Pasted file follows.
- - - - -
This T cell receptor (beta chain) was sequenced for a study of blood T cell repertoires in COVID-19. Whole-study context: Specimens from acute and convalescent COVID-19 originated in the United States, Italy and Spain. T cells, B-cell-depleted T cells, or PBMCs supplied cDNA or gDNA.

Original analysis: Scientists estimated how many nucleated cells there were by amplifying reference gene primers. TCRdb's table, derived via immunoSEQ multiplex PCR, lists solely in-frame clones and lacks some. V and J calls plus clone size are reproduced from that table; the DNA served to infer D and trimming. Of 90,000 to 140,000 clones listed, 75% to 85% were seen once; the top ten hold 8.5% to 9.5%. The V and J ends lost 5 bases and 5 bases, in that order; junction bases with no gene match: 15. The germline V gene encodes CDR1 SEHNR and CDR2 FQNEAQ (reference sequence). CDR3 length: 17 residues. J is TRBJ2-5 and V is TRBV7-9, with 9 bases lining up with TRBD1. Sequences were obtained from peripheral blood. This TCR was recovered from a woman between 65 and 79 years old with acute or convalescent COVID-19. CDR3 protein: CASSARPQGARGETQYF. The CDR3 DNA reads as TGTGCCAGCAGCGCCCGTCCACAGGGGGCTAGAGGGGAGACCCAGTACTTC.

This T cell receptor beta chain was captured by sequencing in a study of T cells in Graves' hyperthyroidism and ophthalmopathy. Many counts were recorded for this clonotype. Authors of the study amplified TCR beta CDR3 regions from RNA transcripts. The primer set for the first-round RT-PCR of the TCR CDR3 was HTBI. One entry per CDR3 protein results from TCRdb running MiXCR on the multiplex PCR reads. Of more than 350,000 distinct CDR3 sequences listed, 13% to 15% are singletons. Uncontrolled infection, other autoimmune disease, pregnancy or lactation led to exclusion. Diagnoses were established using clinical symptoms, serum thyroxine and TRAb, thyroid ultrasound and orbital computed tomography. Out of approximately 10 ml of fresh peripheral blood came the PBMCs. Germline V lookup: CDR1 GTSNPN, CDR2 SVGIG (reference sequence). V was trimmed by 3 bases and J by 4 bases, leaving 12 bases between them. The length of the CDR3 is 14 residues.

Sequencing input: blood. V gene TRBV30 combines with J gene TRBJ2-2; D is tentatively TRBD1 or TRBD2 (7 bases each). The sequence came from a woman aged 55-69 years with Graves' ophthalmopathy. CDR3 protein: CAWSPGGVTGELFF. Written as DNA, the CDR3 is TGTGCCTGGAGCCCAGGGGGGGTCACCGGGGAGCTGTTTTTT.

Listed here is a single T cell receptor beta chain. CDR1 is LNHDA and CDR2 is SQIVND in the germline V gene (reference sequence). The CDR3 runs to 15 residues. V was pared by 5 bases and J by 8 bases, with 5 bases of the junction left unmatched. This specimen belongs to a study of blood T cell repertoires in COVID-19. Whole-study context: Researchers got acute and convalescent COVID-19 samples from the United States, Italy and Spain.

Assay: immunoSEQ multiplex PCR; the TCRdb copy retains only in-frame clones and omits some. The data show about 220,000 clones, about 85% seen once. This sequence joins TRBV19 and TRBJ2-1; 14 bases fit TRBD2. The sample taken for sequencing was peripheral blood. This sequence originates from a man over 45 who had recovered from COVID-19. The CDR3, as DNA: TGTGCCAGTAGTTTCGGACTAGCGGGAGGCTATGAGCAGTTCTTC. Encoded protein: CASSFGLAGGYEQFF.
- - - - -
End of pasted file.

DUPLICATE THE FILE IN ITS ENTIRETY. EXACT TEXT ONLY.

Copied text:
This T cell receptor (beta chain) was sequenced for a study of blood T cell repertoires in COVID-19. Whole-study context: Specimens from acute and convalescent COVID-19 originated in the United States, Italy and Spain. T cells, B-cell-depleted T cells, or PBMCs supplied cDNA or gDNA.

Original analysis: Scientists estimated how many nucleated cells there were by amplifying reference gene primers. TCRdb's table, derived via immunoSEQ multiplex PCR, lists solely in-frame clones and lacks some. V and J calls plus clone size are reproduced from that table; the DNA served to infer D and trimming. Of 90,000 to 140,000 clones listed, 75% to 85% were seen once; the top ten hold 8.5% to 9.5%. The V and J ends lost 5 bases and 5 bases, in that order; junction bases with no gene match: 15. The germline V gene encodes CDR1 SEHNR and CDR2 FQNEAQ (reference sequence). CDR3 length: 17 residues. J is TRBJ2-5 and V is TRBV7-9, with 9 bases lining up with TRBD1. Sequences were obtained from peripheral blood. This TCR was recovered from a woman between 65 and 79 years old with acute or convalescent COVID-19. CDR3 protein: CASSARPQGARGETQYF. The CDR3 DNA reads as TGTGCCAGCAGCGCCCGTCCACAGGGGGCTAGAGGGGAGACCCAGTACTTC.

This T cell receptor beta chain was captured by sequencing in a study of T cells in Graves' hyperthyroidism and ophthalmopathy. Many counts were recorded for this clonotype. Authors of the study amplified TCR beta CDR3 regions from RNA transcripts. The primer set for the first-round RT-PCR of the TCR CDR3 was HTBI. One entry per CDR3 protein results from TCRdb running MiXCR on the multiplex PCR reads. Of more than 350,000 distinct CDR3 sequences listed, 13% to 15% are singletons. Uncontrolled infection, other autoimmune disease, pregnancy or lactation led to exclusion. Diagnoses were established using clinical symptoms, serum thyroxine and TRAb, thyroid ultrasound and orbital computed tomography. Out of approximately 10 ml of fresh peripheral blood came the PBMCs. Germline V lookup: CDR1 GTSNPN, CDR2 SVGIG (reference sequence). V was trimmed by 3 bases and J by 4 bases, leaving 12 bases between them. The length of the CDR3 is 14 residues.

Sequencing input: blood. V gene TRBV30 combines with J gene TRBJ2-2; D is tentatively TRBD1 or TRBD2 (7 bases each). The sequence came from a woman aged 55-69 years with Graves' ophthalmopathy. CDR3 protein: CAWSPGGVTGELFF. Written as DNA, the CDR3 is TGTGCCTGGAGCCCAGGGGGGGTCACCGGGGAGCTGTTTTTT.

Listed here is a single T cell receptor beta chain. CDR1 is LNHDA and CDR2 is SQIVND in the germline V gene (reference sequence). The CDR3 runs to 15 residues. V was pared by 5 bases and J by 8 bases, with 5 bases of the junction left unmatched. This specimen belongs to a study of blood T cell repertoires in COVID-19. Whole-study context: Researchers got acute and convalescent COVID-19 samples from the United States, Italy and Spain.

Assay: immunoSEQ multiplex PCR; the TCRdb copy retains only in-frame clones and omits some. The data show about 220,000 clones, about 85% seen once. This sequence joins TRBV19 and TRBJ2-1; 14 bases fit TRBD2. The sample taken for sequencing was peripheral blood. This sequence originates from a man over 45 who had recovered from COVID-19. The CDR3, as DNA: TGTGCCAGTAGTTTCGGACTAGCGGGAGGCTATGAGCAGTTCTTC. Encoded protein: CASSFGLAGGYEQFF.